Determination of the Boundary Values for the Stokes-Helmert Problem
MetadataShow full item record
The definition of the mean Helmert anomaly is reviewed and the theoretically correct procedure for computing this quantity on the Earth's surface and on the Helmert co-geoid is suggested. This includes a discussion of the role of the direct topographical and atmospherical effects, primary and secondary indirect topographical and atmospherical effects, ellipsoidal corrections to the gravity anomaly, its downward continuation and other effects. For the rigorous derivations it was found necessary to treat the gravity anomaly systematically as a point function, defined by means of the fundamental gravimetric equation. It is this treatment that allows one to formulate the corrections necessary for computing the `one-centimetre geoid'. Compared to the standard treatment, it is shown thata `correction for the quasigeoid-to-geoid separation', amounting to about 3 cm for our area of interest, has to be considered. It is also shown that the `secondary indirect effect' has to be evaluated at the topography rather than at the geoid level. This results in another difference of the order of several centimetres in the area of interest. An approach is then proposed for determining the mean Helmert anomalies from gravity data observed on the Earth's surface. This approach is based on the widely-held belief that complete Bouguer anomalies are generally fairly smooth and thus particularly useful for interpolation, approximation and averaging. Numerical results from the Canadian Rocky Mountains for all the corrections as well as the downward continuation are shown.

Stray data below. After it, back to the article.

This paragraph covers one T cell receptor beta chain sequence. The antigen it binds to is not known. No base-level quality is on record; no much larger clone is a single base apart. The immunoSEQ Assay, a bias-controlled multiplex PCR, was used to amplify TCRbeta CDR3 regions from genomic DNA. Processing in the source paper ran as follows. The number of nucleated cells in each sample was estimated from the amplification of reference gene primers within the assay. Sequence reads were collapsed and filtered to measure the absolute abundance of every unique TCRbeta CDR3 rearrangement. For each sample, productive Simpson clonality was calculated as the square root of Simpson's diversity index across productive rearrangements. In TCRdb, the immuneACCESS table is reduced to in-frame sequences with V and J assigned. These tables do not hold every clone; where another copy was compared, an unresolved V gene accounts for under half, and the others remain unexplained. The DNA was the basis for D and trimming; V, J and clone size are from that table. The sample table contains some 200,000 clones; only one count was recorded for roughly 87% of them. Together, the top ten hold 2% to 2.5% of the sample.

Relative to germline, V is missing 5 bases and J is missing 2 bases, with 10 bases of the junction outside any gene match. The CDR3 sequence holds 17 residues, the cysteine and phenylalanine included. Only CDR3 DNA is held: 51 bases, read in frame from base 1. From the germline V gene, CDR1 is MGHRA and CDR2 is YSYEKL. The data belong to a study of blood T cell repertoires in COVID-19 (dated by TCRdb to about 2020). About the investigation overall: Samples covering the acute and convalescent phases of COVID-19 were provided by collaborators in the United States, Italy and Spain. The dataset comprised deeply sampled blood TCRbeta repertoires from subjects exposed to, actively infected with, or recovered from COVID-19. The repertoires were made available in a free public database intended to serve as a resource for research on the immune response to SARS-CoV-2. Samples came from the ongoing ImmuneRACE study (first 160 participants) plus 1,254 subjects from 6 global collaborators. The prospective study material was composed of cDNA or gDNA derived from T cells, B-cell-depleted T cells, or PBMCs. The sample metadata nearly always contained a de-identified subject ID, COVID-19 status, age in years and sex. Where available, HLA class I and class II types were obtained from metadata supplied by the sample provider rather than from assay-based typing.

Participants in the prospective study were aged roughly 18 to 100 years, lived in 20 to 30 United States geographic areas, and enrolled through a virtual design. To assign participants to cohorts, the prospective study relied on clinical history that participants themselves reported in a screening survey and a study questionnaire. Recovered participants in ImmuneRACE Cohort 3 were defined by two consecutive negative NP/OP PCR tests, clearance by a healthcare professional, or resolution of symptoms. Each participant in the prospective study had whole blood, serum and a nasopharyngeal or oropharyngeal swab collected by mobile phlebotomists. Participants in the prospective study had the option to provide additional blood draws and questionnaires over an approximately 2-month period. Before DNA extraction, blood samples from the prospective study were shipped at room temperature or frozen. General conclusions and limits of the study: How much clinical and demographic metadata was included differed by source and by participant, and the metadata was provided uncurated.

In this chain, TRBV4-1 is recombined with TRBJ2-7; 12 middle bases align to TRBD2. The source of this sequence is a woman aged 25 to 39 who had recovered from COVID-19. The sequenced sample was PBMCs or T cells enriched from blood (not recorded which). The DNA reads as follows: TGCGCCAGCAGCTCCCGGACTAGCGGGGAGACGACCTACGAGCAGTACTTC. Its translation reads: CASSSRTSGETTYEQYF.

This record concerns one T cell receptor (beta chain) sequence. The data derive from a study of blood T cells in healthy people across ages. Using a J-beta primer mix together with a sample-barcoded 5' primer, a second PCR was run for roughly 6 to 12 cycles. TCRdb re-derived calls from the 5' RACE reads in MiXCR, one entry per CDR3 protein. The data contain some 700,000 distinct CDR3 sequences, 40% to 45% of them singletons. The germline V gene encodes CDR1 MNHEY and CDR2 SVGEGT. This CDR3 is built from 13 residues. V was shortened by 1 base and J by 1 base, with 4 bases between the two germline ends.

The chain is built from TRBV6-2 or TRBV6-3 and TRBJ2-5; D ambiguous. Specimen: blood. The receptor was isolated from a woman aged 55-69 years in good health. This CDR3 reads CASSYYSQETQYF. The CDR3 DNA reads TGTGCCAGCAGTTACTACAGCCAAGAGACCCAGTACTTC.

Showing items related by title, author, creator and subject.
Experiments with two different approaches to gridding terrestrial gravity anomalies and their effect on regional geoid computationFeatherstone, Will; Goos, Joris; Kirby, Jon; Holmes, S. (2003)This paper compares the gridding of two types of terrestrial gravity anomaly prior to the computation of regional gravimetric geoid models over Australia. The aim is to investigate the effects of high-frequency components ...
Amos, Matthew (2007)One goal of modern geodesy is the global unification of vertical datums so that height data from them can be properly integrated. This thesis studies the unification of the 13 disparate levelling- and tide-gauge-based ...
An evaluation of FFT geoid determination techniques and their application to height determination using GPS in Australia.Zhang, Kefei (1997)A new, high resolution, high precision and accuracy gravimetric geoid of Australia has been produced using updated data, theory and computational methodologies. The fast Fourier transform technique is applied to the ...